Merrissa Underwood probably didn’t intend to pick a fight with Montana cowboys. But after she was crowned Miss Montana in September, Underwood’s social media posts encouraging folks to switch to a plant-based diet were… let’s say, not well received.
On Sept. 20, just four days after being named Miss Montana USA, Underwood Tweeted: “Today we marched the streets of Bozeman in the pouring rain to stand in solidarity for climate action! It is vital to take a stand and do everything we can individually to battle climate change!”
Today we marched the streets of Bozeman in the pouring rain to stand in solidarity for climate action! It is vital to take a stand and do everything we can individually to battle climate change! I recently removed… https://t.co/FjlXjP7ZON
— Merissa Underwood (@RealMissMTusa) September 20, 2019
It was an Instagram post on Oct. 21, however, that most rankled the state’s cattle producers. Underwood shared a meme with the statement, “Animal Agriculture is the most destructive industry facing our planet today.” Ummm… no, Merrissa, not even close.
The meme shows statistics on climate change, water use, deforestation, species extinction, fisheries and waste, taken from the anti-beef documentary “Cowspiracy.” Don’t look there for accurate information.
The Montana Stockgrowers Association responded with an open letter to Underwood, stating the group appreciate her passion, but want to correct what the organization calls misleading and inaccurate information.
Ms. Underwood, We recently saw your Instagram Stories on your thoughts on climate change and animal agriculture. As @missmtusa we think it’s vital to use your platform to represent Montana and the things that are important to our beloved state. Agriculture and the cattle industry are some of those things. Montana’s #1 industry is agriculture and we are proud to raise some of the best, most sustainable beef in the world. Ranchers care deeply for the animals they raise and the environment they raise them in. There’s a saying between ranchers, “If you take care of the land, the land will take care of you.” This is our passion. While we appreciate your passion, we are disappointed in the misleading and inaccurate information you shared and wanted to share some facts about the beef industry that might help educate you and others. Swipe through these images to see the rest of our response⏩ Please like and share this message so we can continue to educate others! **EDIT: In our post we stated 91% of farmers and ranches are family owned and operated, the actual number is 96%!**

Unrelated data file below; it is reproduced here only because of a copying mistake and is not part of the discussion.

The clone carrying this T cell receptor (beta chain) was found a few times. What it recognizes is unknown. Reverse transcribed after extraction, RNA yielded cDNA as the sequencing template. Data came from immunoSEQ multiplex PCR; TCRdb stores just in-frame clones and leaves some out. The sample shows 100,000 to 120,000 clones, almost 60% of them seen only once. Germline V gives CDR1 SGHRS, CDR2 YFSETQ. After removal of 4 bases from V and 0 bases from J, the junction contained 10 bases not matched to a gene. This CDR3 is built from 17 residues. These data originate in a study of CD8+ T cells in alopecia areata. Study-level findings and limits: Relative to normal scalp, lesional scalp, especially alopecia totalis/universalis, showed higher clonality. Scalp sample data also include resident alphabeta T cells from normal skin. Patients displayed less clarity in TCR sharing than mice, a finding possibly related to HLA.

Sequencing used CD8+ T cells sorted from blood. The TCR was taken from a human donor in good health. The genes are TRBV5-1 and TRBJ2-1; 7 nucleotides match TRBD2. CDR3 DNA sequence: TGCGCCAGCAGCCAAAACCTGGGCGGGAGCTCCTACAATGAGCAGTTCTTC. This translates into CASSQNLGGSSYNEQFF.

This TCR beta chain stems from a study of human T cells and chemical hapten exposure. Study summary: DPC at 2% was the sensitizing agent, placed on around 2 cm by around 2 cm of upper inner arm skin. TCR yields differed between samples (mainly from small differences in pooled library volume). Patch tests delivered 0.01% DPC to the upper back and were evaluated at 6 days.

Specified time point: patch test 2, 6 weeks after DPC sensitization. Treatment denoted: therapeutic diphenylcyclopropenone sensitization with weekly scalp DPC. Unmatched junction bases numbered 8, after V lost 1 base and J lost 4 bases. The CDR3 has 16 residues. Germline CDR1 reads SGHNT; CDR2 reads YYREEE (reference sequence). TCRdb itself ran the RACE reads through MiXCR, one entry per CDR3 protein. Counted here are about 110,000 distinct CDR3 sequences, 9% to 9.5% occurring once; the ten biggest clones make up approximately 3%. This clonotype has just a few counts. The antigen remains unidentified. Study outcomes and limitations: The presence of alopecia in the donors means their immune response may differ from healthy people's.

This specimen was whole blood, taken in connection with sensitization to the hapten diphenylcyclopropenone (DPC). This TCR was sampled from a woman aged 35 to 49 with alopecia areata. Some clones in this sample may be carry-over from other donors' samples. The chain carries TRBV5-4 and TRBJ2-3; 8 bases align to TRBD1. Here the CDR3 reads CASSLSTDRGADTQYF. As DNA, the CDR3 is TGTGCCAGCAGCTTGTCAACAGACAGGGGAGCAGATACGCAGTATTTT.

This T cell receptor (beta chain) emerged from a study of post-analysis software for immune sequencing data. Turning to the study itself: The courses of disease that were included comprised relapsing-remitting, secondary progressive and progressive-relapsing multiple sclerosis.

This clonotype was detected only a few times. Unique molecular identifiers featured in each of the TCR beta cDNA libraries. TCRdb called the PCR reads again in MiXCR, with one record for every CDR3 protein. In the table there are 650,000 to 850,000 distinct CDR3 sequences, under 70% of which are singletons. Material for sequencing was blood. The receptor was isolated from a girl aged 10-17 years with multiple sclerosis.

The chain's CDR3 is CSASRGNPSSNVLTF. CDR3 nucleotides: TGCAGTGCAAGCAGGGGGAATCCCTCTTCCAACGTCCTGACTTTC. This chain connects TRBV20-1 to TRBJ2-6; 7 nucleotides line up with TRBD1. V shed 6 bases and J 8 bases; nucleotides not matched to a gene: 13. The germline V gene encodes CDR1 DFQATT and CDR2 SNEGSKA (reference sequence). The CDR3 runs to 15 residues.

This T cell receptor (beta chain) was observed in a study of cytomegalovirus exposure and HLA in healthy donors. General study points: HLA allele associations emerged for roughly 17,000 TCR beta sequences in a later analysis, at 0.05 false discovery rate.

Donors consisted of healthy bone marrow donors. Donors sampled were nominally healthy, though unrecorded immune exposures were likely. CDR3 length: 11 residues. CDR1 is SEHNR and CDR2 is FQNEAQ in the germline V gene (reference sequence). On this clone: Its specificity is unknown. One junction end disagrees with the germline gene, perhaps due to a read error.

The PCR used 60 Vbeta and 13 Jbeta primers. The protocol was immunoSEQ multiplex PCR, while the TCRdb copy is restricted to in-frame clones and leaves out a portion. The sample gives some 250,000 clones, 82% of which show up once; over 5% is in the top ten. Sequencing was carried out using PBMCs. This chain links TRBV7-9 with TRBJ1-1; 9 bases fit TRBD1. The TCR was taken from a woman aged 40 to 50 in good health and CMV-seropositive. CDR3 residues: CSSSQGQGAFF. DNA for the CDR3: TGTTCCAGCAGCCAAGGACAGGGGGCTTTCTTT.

A post shared by Montana Stockgrowers (@mtstockgrowers) on
That Underwood wandered out of her lane with posts about cows and climate change is not uncommon in today’s society. Celebrities and wannabe celebrities feel obliged to comment on a host of issues they know little about, and cow gas seems to have floated to the top of their list.
Following the response to her original posts, Underwood said on social media she wants to have an open conversation about agriculture and would be willing to tour a ranch.
It’s rapidly becoming more important to respond to beef critics. Here’s a few talking points:
- About two-thirds of all agricultural land in the world is marginal, meaning either the soil or water availability can’t support growing crops. Such land is used to raise livestock that convert cellulose-containing feedstuffs into animal-source foods.
- According to the U.S. Environmental Protection Agency, all activity consuming fossil fuels – transportation, power production, etc. – combined are responsible for 80% of all U.S. greenhouse gas production. All of livestock and feed production in the U.S. combined represent 3.9% of U.S. greenhouse gases.
- American farmers are by far the world’s most efficient at producing food and fiber. For instance, India requires 15 to 20 cows to produce the same amount of milk as one cow in the U.S. American cattlemen produce as much beef today as they did in the mid-1970s with one-third fewer cows.
Read original article: https://livestockauctioncattle.com/cowboys-are-not-proud-of-miss-montana/